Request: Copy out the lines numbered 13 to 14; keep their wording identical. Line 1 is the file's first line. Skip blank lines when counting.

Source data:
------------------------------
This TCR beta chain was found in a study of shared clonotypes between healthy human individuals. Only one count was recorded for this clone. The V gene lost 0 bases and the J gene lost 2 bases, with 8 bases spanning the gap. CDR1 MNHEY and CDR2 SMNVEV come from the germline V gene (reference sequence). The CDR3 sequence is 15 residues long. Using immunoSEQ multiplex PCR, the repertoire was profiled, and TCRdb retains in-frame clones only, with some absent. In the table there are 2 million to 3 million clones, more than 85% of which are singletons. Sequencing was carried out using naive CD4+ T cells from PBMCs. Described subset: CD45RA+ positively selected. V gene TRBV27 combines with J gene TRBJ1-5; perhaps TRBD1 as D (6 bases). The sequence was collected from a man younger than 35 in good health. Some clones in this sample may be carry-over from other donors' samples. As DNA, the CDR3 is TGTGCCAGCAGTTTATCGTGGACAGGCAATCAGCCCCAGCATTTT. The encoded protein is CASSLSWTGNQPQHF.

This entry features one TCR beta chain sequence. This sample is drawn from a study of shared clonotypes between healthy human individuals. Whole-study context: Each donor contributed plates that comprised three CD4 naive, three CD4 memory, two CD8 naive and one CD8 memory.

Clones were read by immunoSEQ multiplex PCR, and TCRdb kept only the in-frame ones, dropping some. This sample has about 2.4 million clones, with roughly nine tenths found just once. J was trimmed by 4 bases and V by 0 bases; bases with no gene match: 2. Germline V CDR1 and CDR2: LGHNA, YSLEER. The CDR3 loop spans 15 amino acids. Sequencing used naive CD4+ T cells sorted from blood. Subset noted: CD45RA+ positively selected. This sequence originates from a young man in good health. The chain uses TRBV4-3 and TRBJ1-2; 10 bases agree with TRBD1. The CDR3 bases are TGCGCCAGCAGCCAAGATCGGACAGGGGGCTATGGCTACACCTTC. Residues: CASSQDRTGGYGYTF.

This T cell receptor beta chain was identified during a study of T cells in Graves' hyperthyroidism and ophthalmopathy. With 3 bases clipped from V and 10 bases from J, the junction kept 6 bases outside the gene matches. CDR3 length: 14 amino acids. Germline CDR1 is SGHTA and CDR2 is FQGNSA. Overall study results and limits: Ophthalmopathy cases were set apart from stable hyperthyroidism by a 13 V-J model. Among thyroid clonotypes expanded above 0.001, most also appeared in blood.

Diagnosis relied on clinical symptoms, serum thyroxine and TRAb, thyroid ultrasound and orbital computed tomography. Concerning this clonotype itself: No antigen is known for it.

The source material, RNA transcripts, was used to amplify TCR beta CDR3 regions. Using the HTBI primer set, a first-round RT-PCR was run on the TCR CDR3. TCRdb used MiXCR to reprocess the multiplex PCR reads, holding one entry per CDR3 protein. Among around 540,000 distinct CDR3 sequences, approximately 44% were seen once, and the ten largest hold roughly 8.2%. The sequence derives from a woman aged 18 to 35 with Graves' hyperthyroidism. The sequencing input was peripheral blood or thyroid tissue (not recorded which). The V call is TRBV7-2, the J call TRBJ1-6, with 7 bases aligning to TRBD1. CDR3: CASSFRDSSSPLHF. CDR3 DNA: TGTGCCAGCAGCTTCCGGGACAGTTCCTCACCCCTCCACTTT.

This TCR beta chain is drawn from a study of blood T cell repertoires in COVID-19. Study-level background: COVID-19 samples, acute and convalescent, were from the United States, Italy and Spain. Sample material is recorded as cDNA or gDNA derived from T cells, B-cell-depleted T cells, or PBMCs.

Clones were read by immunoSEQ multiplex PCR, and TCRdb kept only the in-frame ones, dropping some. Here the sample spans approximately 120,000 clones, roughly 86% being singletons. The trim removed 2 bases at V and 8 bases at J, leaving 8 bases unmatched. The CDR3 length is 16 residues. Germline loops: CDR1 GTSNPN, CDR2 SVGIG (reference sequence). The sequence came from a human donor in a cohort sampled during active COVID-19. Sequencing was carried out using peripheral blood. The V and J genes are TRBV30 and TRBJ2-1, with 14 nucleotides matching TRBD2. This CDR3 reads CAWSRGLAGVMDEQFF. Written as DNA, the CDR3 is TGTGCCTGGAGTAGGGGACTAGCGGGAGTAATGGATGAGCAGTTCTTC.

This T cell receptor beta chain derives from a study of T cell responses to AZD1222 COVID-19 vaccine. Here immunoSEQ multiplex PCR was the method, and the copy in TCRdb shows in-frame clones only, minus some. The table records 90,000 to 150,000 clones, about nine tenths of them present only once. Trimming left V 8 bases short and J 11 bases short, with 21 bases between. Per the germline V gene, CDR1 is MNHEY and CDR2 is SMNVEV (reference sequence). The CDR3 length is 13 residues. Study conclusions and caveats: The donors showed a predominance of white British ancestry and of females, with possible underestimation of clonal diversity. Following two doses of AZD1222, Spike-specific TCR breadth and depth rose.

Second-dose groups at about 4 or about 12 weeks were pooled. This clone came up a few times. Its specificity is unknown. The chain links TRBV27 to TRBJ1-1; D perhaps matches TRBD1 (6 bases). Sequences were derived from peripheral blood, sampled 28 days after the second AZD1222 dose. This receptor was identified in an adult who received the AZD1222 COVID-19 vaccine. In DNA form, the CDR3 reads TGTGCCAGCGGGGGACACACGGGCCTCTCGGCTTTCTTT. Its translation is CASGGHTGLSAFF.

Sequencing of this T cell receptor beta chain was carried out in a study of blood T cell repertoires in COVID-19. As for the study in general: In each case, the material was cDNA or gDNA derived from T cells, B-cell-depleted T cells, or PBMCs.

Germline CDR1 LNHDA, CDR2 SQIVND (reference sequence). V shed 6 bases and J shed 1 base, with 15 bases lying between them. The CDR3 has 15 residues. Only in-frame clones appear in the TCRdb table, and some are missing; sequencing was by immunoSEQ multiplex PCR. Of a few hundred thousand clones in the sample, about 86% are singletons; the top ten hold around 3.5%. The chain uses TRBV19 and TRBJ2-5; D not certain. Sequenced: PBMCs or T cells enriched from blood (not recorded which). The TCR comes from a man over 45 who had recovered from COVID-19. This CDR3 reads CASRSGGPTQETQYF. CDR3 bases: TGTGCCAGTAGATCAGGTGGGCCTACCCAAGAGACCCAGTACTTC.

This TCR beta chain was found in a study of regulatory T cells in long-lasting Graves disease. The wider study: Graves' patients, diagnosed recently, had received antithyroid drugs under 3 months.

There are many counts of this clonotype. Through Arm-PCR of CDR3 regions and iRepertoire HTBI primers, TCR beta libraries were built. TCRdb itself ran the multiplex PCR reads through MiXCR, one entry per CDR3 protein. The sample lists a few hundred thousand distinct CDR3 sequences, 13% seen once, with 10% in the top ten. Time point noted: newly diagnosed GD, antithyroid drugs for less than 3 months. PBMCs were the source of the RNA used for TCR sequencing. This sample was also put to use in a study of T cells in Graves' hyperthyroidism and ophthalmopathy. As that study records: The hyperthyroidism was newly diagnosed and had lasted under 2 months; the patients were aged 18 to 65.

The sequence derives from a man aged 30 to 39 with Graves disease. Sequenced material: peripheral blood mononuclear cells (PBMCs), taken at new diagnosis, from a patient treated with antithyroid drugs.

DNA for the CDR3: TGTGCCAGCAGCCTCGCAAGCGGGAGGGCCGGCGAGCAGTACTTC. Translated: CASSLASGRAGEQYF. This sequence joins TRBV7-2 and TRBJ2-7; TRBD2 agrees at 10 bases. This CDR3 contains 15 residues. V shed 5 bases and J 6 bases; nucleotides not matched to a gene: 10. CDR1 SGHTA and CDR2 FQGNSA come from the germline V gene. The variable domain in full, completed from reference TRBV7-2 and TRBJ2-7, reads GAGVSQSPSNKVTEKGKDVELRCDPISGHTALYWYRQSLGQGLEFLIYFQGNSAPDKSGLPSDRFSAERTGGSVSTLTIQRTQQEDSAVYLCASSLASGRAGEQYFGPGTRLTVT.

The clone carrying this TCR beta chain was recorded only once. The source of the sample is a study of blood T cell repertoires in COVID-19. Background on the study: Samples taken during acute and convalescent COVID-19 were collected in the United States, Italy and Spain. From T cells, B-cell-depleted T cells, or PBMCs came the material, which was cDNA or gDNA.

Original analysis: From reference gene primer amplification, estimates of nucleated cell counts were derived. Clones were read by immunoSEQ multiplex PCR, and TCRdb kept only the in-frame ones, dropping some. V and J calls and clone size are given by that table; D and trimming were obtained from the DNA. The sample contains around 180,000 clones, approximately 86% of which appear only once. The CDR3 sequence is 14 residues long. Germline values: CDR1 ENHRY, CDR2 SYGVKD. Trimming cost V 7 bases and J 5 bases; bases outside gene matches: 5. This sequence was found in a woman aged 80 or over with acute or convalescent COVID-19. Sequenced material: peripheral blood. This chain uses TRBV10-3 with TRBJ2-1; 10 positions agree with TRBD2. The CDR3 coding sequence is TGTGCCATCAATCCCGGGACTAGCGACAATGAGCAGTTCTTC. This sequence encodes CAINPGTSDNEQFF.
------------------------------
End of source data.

This TCR beta chain was found in a study of regulatory T cells in long-lasting Graves disease. The wider study: Graves' patients, diagnosed recently, had received antithyroid drugs under 3 months.

There are many counts of this clonotype. Through Arm-PCR of CDR3 regions and iRepertoire HTBI primers, TCR beta libraries were built. TCRdb itself ran the multiplex PCR reads through MiXCR, one entry per CDR3 protein. The sample lists a few hundred thousand distinct CDR3 sequences, 13% seen once, with 10% in the top ten. Time point noted: newly diagnosed GD, antithyroid drugs for less than 3 months. PBMCs were the source of the RNA used for TCR sequencing. This sample was also put to use in a study of T cells in Graves' hyperthyroidism and ophthalmopathy. As that study records: The hyperthyroidism was newly diagnosed and had lasted under 2 months; the patients were aged 18 to 65.